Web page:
Beauty Is Not Just in the Eye of the Beholder


Physical beauty is a big part of what we find attractive in the opposite sex. The degree to which beauty determines how attracted we are does differ by sex. Whereas men are heavily attracted to youth and beauty in women, women are attracted to a wider range of characteristics that includes physical appearance, but also power and status, confidence and charisma, and resources like money.

In fact, one reason youth is such a big factor in women’s attractiveness is because it is so heavily driven by physical appearance. We universally believe that both men and women are better looking when younger than older. The difference is that as men age, they can offset their declining looks by accruing power, money, etc.

Nevertheless, physical appearance plays an important role in how both men and women see the opposite sex.

Beauty seems to be in innate and ineffable quality. And we seem to be able to recognize it easily. Studies show that there is very widespread agreement about which people are attractive.

At the same time, there seems to be a trend online of assuming that beauty is completely objective and largely innate. This seems in line with the general post-Christian trend of viewing human characteristics as dominated by genetic factors. People in the manosphere would likely say that while there’s a lot a beautiful woman can do to make herself ugly, there’s not much beyond surgery that can improve over baseline beauty.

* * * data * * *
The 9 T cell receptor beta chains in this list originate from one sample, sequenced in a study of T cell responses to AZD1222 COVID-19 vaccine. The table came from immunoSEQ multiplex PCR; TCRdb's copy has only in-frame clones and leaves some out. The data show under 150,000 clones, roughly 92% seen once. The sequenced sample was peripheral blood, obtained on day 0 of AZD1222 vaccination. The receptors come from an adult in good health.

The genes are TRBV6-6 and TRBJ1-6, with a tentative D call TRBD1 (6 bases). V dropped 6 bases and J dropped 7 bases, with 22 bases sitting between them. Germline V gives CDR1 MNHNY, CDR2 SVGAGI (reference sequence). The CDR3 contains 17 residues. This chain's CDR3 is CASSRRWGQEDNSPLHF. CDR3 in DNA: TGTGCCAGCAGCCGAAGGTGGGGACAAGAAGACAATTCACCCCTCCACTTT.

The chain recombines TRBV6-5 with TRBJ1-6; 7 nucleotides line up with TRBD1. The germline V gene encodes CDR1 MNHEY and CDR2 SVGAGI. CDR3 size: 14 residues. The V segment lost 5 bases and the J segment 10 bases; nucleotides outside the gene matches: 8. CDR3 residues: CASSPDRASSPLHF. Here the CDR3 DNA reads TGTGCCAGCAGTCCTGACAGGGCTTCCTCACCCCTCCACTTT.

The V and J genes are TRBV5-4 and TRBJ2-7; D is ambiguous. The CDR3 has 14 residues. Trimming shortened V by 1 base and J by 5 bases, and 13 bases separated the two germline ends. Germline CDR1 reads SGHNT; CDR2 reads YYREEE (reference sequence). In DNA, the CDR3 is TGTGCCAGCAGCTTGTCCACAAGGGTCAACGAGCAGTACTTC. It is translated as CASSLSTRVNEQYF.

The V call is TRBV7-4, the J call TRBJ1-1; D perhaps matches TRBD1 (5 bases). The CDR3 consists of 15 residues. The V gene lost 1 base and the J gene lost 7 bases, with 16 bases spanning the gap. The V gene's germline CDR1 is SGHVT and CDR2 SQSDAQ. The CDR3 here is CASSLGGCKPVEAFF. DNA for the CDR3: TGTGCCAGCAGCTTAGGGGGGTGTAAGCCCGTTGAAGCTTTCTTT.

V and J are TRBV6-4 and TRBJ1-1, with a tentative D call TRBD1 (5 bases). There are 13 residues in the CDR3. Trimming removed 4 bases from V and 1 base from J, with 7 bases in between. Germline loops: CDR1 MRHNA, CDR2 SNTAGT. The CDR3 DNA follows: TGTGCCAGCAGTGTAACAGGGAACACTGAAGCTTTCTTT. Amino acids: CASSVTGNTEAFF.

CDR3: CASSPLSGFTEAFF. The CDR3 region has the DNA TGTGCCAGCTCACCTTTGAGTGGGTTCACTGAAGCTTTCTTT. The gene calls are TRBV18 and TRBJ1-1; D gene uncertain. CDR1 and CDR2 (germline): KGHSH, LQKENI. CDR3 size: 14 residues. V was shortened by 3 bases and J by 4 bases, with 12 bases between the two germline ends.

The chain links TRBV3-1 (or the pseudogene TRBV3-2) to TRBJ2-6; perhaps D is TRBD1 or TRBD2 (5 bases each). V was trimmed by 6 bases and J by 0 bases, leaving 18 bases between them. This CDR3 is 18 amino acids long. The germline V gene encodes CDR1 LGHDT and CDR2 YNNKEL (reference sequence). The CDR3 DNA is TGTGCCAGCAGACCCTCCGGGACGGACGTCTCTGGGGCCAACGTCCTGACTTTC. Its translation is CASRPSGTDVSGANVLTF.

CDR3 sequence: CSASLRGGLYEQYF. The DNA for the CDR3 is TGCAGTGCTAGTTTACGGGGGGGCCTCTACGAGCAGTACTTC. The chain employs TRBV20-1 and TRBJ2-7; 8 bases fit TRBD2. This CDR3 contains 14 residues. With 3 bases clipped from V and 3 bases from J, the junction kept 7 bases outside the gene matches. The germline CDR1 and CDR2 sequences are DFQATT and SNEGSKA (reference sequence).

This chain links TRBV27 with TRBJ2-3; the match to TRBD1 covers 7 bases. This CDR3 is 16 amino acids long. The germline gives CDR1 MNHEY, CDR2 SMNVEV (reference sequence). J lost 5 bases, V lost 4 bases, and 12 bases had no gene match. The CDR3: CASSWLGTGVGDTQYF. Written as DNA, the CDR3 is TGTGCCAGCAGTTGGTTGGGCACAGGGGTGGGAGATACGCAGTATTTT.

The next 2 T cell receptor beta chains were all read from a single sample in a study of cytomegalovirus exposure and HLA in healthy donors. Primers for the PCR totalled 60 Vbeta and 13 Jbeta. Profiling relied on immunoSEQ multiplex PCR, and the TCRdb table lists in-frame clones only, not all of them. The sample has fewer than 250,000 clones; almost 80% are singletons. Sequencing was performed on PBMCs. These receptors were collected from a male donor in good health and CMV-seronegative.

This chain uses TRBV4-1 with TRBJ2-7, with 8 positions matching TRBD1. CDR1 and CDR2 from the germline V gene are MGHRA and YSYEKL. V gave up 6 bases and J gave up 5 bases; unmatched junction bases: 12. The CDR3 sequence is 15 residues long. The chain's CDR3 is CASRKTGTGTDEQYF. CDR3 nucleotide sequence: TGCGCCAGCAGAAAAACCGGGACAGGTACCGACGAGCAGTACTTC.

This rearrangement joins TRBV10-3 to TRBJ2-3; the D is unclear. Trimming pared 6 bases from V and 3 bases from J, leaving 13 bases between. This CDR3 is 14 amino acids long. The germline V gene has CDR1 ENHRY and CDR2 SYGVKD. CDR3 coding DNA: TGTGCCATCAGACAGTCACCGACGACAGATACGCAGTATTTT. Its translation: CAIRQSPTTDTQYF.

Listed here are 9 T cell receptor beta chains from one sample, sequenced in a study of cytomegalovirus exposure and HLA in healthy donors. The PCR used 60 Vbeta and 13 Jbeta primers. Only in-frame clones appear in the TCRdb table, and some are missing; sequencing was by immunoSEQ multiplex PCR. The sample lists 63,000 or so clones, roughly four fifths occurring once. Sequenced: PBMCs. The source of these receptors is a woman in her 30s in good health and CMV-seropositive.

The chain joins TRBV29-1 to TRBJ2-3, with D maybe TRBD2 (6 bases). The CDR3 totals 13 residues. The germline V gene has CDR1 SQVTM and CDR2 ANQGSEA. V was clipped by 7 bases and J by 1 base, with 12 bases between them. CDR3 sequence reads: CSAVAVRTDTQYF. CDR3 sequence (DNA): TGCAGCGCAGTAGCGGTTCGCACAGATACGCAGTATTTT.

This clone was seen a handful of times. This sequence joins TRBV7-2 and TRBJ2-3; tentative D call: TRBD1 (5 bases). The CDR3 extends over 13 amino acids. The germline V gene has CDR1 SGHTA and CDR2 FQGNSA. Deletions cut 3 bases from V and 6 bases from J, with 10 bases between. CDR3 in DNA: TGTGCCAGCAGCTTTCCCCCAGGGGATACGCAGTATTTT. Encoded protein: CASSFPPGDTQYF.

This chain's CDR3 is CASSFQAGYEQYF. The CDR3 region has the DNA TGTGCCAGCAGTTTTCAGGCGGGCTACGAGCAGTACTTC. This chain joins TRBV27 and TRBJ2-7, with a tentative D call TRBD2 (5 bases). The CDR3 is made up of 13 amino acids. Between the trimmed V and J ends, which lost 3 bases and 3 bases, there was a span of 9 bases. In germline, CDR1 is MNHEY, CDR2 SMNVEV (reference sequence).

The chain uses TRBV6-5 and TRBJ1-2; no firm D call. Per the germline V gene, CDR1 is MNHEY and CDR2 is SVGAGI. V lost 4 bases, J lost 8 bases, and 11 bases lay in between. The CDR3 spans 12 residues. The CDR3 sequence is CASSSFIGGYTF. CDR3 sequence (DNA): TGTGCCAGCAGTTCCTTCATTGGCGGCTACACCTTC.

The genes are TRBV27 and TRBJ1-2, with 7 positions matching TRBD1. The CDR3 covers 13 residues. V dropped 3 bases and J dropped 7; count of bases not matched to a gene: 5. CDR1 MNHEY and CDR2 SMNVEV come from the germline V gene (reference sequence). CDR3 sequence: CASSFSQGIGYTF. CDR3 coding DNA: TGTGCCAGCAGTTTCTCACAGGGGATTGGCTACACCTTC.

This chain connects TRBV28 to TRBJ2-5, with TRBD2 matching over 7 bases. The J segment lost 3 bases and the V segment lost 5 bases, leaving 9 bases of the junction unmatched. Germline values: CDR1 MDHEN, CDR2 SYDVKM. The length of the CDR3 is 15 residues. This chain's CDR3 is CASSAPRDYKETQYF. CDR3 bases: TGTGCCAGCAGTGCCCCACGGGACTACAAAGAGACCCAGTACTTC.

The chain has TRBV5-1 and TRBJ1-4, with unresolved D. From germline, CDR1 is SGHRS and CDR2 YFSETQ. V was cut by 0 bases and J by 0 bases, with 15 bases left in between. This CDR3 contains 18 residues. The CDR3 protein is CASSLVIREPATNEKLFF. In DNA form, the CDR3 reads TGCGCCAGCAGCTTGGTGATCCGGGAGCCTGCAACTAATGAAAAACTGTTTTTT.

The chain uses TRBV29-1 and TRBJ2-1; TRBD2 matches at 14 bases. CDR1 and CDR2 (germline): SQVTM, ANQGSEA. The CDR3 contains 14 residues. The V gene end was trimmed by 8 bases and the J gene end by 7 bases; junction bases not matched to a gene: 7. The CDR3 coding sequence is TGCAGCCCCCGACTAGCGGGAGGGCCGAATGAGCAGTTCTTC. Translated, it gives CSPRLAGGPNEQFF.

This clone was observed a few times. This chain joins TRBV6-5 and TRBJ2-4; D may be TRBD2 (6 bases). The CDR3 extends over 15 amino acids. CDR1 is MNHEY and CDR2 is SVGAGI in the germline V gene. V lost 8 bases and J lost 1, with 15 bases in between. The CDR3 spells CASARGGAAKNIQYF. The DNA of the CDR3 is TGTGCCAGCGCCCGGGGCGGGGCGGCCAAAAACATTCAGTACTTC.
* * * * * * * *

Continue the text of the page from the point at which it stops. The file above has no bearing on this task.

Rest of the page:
This is a big over-simplification. There are four major factors that determine what we find beautiful, only one of which is linked to genes. I will briefly discuss each of these determinants of beauty.

Beauty Is Biologically Determined

This is a sense in which biology or genetics does determine what we find beautiful. This would account for why we find younger faces more attractive than older ones. To put it in the evopsych terms that are popular these days, youth indicates fertility, so we are drawn to that in order to achieve reproductive success.

But one need not posit an evopsych rationale to see that there are certain physical factors are that are judged more attractive than others. For example, we view facial symmetry as more attractive. Women with a waist-to-hip ratio of 0.7 are viewed as most attractive. And men find smaller feet in women more attract than larger ones. See this NIH study for more of these correlates for both sexes.

So there is something of a genetic or biological basis to beauty. We are hardwired to prefer symmetrical faces and such.

Beauty Is Culturally Determined

But the idea of beauty as purely biological is very oversold. It’s quite obvious that what we find beautiful is also heavily culturally conditioned.

The easiest way to see this is in styles. I look back at photos from the 1980s and think to myself, we thought this looked good? It’s similar with the 70s and many other historic eras too.

Read the rest of this piece at Aaron Renn Substack.

Aaron M. Renn is an opinion-leading urban analyst, consultant, speaker and writer on a mission to help America's cities and people thrive and find real success in the 21st century. He focuses on urban, economic development and infrastructure policy in the greater American Midwest. He also regularly contributes to and is cited by national and global media outlets, and his work has appeared in many publications, including the The Guardian, The New York Times and The Washington Post.

Photo: screenshot from movie trailer (Warner Bros.) courtesy Aaron Renn Substack.